Based on my answer in this question, I propose that we modify the tag placeholder text (currently "at least one tag (graduate-school note-taking science), max 5 tags") to strongly encourage the poster to provide a tag identifying the field of research being discussed:

proposed text: "must include field of research (american-history mechanical-engineering), up to four other relevant tags"

The proposed text is:

must include field of research (american-history mechanical-engineering), max 5 tags

My rationale for this change is that if the poster does not provide the field of research, 9 times out of 10 they will be asked for it in the comments immediately after posting. If they don't, then 9 times out of 10 the answer they receive will be too broad to actually help them. (I'm noticing that most people - myself included - don't realize how many fields of research there are.)

2 Answers 2


While the experience of individuals will be mostly limited to one particular field and likely a specific geographic area (e.g. Europe or U.S.A. or Australia etc.), I believe we should strive for answers that generalize across all fields and areas. Otherwise the utility of any particular question and answer is severely limited in scope.

In anecdote, so far on the site I haven't seen any general advice given by individuals in STEM fields that don't in large part apply to social sciences. In general (I suspect) were likely to find more similarities than differences.

Hopefully as the site grows differing perspectives become represented, so if pertinent differences between fields exist for any particular question they are noted, but I don't think assuming a priori that differences exist is a good idea. And forcing tags naturally perpetuates such an artificial division.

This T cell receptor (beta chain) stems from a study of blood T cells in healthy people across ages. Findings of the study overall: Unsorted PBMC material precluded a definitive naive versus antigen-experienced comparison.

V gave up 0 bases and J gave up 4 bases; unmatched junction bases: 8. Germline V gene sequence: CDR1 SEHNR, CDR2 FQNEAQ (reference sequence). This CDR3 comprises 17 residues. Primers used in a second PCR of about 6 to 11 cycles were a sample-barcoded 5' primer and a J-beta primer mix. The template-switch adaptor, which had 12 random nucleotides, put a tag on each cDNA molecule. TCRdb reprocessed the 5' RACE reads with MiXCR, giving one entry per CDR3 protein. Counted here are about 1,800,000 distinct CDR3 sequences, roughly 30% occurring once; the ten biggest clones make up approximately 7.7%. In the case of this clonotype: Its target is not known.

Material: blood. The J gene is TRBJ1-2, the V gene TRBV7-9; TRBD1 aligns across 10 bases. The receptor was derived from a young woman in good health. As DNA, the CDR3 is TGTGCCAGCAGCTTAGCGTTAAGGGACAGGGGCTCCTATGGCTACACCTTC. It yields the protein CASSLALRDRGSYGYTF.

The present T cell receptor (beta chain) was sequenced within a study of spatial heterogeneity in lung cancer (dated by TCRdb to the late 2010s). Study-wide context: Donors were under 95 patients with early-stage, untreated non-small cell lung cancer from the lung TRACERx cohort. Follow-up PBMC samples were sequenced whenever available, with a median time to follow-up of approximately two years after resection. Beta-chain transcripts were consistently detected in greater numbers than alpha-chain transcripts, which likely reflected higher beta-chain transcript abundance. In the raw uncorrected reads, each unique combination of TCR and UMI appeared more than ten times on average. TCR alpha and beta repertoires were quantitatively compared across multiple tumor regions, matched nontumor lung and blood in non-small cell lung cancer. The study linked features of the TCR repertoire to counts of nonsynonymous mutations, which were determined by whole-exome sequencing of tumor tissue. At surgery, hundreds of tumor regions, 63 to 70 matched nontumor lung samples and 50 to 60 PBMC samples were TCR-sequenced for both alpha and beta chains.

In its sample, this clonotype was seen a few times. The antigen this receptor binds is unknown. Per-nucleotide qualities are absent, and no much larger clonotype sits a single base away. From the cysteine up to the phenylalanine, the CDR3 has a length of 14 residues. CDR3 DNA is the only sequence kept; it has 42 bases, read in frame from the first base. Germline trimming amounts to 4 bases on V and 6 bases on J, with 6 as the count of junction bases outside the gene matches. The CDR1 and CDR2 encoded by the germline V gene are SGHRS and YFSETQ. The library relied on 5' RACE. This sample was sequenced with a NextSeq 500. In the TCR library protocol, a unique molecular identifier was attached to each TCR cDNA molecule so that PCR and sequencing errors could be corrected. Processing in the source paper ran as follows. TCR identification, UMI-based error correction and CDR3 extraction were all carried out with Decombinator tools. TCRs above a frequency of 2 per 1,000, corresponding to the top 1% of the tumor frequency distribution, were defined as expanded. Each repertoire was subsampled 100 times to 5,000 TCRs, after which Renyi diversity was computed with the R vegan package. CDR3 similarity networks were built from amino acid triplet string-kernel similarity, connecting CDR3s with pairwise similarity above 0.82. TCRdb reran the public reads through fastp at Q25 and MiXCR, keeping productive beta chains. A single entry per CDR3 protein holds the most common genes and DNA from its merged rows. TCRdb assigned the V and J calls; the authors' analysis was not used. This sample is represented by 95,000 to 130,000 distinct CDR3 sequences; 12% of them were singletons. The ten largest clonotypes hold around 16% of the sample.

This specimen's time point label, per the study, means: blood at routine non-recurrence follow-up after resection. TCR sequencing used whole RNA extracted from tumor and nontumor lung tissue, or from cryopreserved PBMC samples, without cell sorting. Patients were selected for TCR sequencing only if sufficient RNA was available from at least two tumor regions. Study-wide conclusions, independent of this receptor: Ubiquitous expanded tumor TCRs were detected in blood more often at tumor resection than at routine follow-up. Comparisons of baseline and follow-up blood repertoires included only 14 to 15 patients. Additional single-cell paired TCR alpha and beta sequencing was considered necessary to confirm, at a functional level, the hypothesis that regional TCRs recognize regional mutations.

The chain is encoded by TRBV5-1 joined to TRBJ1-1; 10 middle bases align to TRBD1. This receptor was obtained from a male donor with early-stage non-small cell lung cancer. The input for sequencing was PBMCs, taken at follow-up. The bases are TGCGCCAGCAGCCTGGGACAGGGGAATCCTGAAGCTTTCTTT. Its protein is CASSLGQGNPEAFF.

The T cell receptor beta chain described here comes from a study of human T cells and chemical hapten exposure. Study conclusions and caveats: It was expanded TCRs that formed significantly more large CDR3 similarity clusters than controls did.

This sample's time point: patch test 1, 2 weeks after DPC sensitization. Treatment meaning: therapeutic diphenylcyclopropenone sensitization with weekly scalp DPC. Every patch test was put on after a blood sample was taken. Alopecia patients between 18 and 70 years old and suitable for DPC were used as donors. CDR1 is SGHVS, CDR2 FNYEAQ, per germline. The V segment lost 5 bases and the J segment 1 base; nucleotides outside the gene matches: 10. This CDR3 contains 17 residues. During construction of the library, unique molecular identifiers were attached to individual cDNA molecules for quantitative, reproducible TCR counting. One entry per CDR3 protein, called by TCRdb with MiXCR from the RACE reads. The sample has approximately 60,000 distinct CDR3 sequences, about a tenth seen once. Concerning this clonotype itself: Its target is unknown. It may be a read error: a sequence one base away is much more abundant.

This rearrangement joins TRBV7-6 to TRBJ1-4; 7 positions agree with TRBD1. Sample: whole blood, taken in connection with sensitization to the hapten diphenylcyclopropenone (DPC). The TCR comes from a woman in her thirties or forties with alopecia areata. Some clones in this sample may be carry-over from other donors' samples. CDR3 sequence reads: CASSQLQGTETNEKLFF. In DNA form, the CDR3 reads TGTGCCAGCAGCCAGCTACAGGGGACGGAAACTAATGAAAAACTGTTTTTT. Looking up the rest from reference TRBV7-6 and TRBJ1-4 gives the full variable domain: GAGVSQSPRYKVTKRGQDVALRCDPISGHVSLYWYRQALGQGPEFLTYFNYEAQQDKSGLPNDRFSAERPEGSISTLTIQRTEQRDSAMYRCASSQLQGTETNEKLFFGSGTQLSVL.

To reify my perspective in address to the comments by @eykanal and @Henry, I think it best to be more specific about what I mean when I say advice should generalize to all fields. This does not simulataneously mean the answer is broad (and purportedly unuseable)!

The vast majority of posters on the site so far are not from social science fields, yet it is difficult to come up with answers that, at least in some respects (if not entirely) are applicable to my personal experiences (criminology graduate student in the USA).

For examples of questions/answers by people not within my field, but the responses IMO would be reasonable to generalize to my field;

You could arbitrarily insert into any of these questions specific field X (e.g. "How important are my grades to the rest of my PhD career in Mathematics"), but this immediately implies that experiences in other fields are not pertinent (which is not the case). Nor are the answers to the above "too broad to be useful" because they generalize across multiple fields.

It is difficult to say much more speaking widespread about the site (so far we have all made very general statements, and we could all find anecdotal situations as evidence for our positions). But I don't see how suggesting such a tag system is benifitial to the site, and I believe it could be harmful.